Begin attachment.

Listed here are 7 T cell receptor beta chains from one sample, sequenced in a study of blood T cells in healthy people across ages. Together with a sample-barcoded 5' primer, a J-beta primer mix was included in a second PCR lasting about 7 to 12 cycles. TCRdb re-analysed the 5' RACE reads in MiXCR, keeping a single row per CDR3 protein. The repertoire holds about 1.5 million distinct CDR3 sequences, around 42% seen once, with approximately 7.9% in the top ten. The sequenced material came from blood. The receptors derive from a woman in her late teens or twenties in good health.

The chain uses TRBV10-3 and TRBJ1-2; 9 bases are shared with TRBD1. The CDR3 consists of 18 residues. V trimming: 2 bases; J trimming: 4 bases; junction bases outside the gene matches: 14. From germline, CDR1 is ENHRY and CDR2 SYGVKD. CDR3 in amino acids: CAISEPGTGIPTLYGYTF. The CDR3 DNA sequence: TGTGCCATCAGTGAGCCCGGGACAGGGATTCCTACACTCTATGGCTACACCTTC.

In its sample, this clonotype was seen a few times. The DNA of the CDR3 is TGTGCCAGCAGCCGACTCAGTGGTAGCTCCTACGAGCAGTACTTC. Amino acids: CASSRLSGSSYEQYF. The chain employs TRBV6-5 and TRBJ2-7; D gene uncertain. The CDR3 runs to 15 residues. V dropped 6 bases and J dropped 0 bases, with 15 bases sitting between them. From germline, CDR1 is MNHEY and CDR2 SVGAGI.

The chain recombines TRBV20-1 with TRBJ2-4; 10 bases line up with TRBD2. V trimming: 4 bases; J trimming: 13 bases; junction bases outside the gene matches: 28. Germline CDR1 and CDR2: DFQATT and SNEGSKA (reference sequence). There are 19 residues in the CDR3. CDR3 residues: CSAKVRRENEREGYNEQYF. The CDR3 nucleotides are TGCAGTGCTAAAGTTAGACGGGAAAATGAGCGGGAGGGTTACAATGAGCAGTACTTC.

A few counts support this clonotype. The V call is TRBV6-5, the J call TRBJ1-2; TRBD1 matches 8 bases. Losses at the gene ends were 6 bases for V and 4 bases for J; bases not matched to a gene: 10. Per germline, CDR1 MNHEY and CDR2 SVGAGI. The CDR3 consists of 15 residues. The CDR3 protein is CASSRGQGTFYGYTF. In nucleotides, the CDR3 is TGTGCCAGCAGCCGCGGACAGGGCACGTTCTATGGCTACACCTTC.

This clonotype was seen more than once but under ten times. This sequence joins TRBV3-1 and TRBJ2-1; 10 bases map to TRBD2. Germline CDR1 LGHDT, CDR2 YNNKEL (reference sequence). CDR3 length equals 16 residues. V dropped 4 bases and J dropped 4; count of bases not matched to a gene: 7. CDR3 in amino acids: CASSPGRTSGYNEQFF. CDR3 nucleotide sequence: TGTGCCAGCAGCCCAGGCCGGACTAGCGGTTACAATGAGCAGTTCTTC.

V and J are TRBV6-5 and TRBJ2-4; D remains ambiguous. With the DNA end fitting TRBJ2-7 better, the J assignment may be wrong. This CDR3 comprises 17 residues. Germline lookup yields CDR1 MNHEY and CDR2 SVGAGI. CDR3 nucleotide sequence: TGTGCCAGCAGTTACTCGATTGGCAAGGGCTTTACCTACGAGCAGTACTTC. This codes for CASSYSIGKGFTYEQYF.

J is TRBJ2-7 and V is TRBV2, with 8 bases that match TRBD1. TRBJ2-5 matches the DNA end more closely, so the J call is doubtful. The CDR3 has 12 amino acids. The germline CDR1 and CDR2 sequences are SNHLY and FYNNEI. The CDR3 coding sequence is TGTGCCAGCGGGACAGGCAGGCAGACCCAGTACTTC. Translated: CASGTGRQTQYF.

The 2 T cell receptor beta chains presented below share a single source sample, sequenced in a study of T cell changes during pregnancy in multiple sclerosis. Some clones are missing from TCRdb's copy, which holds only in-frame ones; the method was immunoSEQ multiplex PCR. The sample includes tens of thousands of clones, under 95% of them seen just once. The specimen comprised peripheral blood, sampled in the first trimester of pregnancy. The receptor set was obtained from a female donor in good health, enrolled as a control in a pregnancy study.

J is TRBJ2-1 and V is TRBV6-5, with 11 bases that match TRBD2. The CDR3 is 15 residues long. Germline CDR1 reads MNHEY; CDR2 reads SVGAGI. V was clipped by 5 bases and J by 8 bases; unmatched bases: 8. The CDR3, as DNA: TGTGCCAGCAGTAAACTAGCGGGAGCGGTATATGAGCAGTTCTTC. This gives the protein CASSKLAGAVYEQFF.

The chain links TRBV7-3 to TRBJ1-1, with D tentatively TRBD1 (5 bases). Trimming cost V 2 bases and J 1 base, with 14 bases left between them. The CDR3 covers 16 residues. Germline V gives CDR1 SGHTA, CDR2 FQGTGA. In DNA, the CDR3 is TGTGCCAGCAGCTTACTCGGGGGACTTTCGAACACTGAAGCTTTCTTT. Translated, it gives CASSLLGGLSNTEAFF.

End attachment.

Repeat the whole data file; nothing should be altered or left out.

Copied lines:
Listed here are 7 T cell receptor beta chains from one sample, sequenced in a study of blood T cells in healthy people across ages. Together with a sample-barcoded 5' primer, a J-beta primer mix was included in a second PCR lasting about 7 to 12 cycles. TCRdb re-analysed the 5' RACE reads in MiXCR, keeping a single row per CDR3 protein. The repertoire holds about 1.5 million distinct CDR3 sequences, around 42% seen once, with approximately 7.9% in the top ten. The sequenced material came from blood. The receptors derive from a woman in her late teens or twenties in good health.

The chain uses TRBV10-3 and TRBJ1-2; 9 bases are shared with TRBD1. The CDR3 consists of 18 residues. V trimming: 2 bases; J trimming: 4 bases; junction bases outside the gene matches: 14. From germline, CDR1 is ENHRY and CDR2 SYGVKD. CDR3 in amino acids: CAISEPGTGIPTLYGYTF. The CDR3 DNA sequence: TGTGCCATCAGTGAGCCCGGGACAGGGATTCCTACACTCTATGGCTACACCTTC.

In its sample, this clonotype was seen a few times. The DNA of the CDR3 is TGTGCCAGCAGCCGACTCAGTGGTAGCTCCTACGAGCAGTACTTC. Amino acids: CASSRLSGSSYEQYF. The chain employs TRBV6-5 and TRBJ2-7; D gene uncertain. The CDR3 runs to 15 residues. V dropped 6 bases and J dropped 0 bases, with 15 bases sitting between them. From germline, CDR1 is MNHEY and CDR2 SVGAGI.

The chain recombines TRBV20-1 with TRBJ2-4; 10 bases line up with TRBD2. V trimming: 4 bases; J trimming: 13 bases; junction bases outside the gene matches: 28. Germline CDR1 and CDR2: DFQATT and SNEGSKA (reference sequence). There are 19 residues in the CDR3. CDR3 residues: CSAKVRRENEREGYNEQYF. The CDR3 nucleotides are TGCAGTGCTAAAGTTAGACGGGAAAATGAGCGGGAGGGTTACAATGAGCAGTACTTC.

A few counts support this clonotype. The V call is TRBV6-5, the J call TRBJ1-2; TRBD1 matches 8 bases. Losses at the gene ends were 6 bases for V and 4 bases for J; bases not matched to a gene: 10. Per germline, CDR1 MNHEY and CDR2 SVGAGI. The CDR3 consists of 15 residues. The CDR3 protein is CASSRGQGTFYGYTF. In nucleotides, the CDR3 is TGTGCCAGCAGCCGCGGACAGGGCACGTTCTATGGCTACACCTTC.

This clonotype was seen more than once but under ten times. This sequence joins TRBV3-1 and TRBJ2-1; 10 bases map to TRBD2. Germline CDR1 LGHDT, CDR2 YNNKEL (reference sequence). CDR3 length equals 16 residues. V dropped 4 bases and J dropped 4; count of bases not matched to a gene: 7. CDR3 in amino acids: CASSPGRTSGYNEQFF. CDR3 nucleotide sequence: TGTGCCAGCAGCCCAGGCCGGACTAGCGGTTACAATGAGCAGTTCTTC.

V and J are TRBV6-5 and TRBJ2-4; D remains ambiguous. With the DNA end fitting TRBJ2-7 better, the J assignment may be wrong. This CDR3 comprises 17 residues. Germline lookup yields CDR1 MNHEY and CDR2 SVGAGI. CDR3 nucleotide sequence: TGTGCCAGCAGTTACTCGATTGGCAAGGGCTTTACCTACGAGCAGTACTTC. This codes for CASSYSIGKGFTYEQYF.

J is TRBJ2-7 and V is TRBV2, with 8 bases that match TRBD1. TRBJ2-5 matches the DNA end more closely, so the J call is doubtful. The CDR3 has 12 amino acids. The germline CDR1 and CDR2 sequences are SNHLY and FYNNEI. The CDR3 coding sequence is TGTGCCAGCGGGACAGGCAGGCAGACCCAGTACTTC. Translated: CASGTGRQTQYF.

The 2 T cell receptor beta chains presented below share a single source sample, sequenced in a study of T cell changes during pregnancy in multiple sclerosis. Some clones are missing from TCRdb's copy, which holds only in-frame ones; the method was immunoSEQ multiplex PCR. The sample includes tens of thousands of clones, under 95% of them seen just once. The specimen comprised peripheral blood, sampled in the first trimester of pregnancy. The receptor set was obtained from a female donor in good health, enrolled as a control in a pregnancy study.

J is TRBJ2-1 and V is TRBV6-5, with 11 bases that match TRBD2. The CDR3 is 15 residues long. Germline CDR1 reads MNHEY; CDR2 reads SVGAGI. V was clipped by 5 bases and J by 8 bases; unmatched bases: 8. The CDR3, as DNA: TGTGCCAGCAGTAAACTAGCGGGAGCGGTATATGAGCAGTTCTTC. This gives the protein CASSKLAGAVYEQFF.

The chain links TRBV7-3 to TRBJ1-1, with D tentatively TRBD1 (5 bases). Trimming cost V 2 bases and J 1 base, with 14 bases left between them. The CDR3 covers 16 residues. Germline V gives CDR1 SGHTA, CDR2 FQGTGA. In DNA, the CDR3 is TGTGCCAGCAGCTTACTCGGGGGACTTTCGAACACTGAAGCTTTCTTT. Translated, it gives CASSLLGGLSNTEAFF.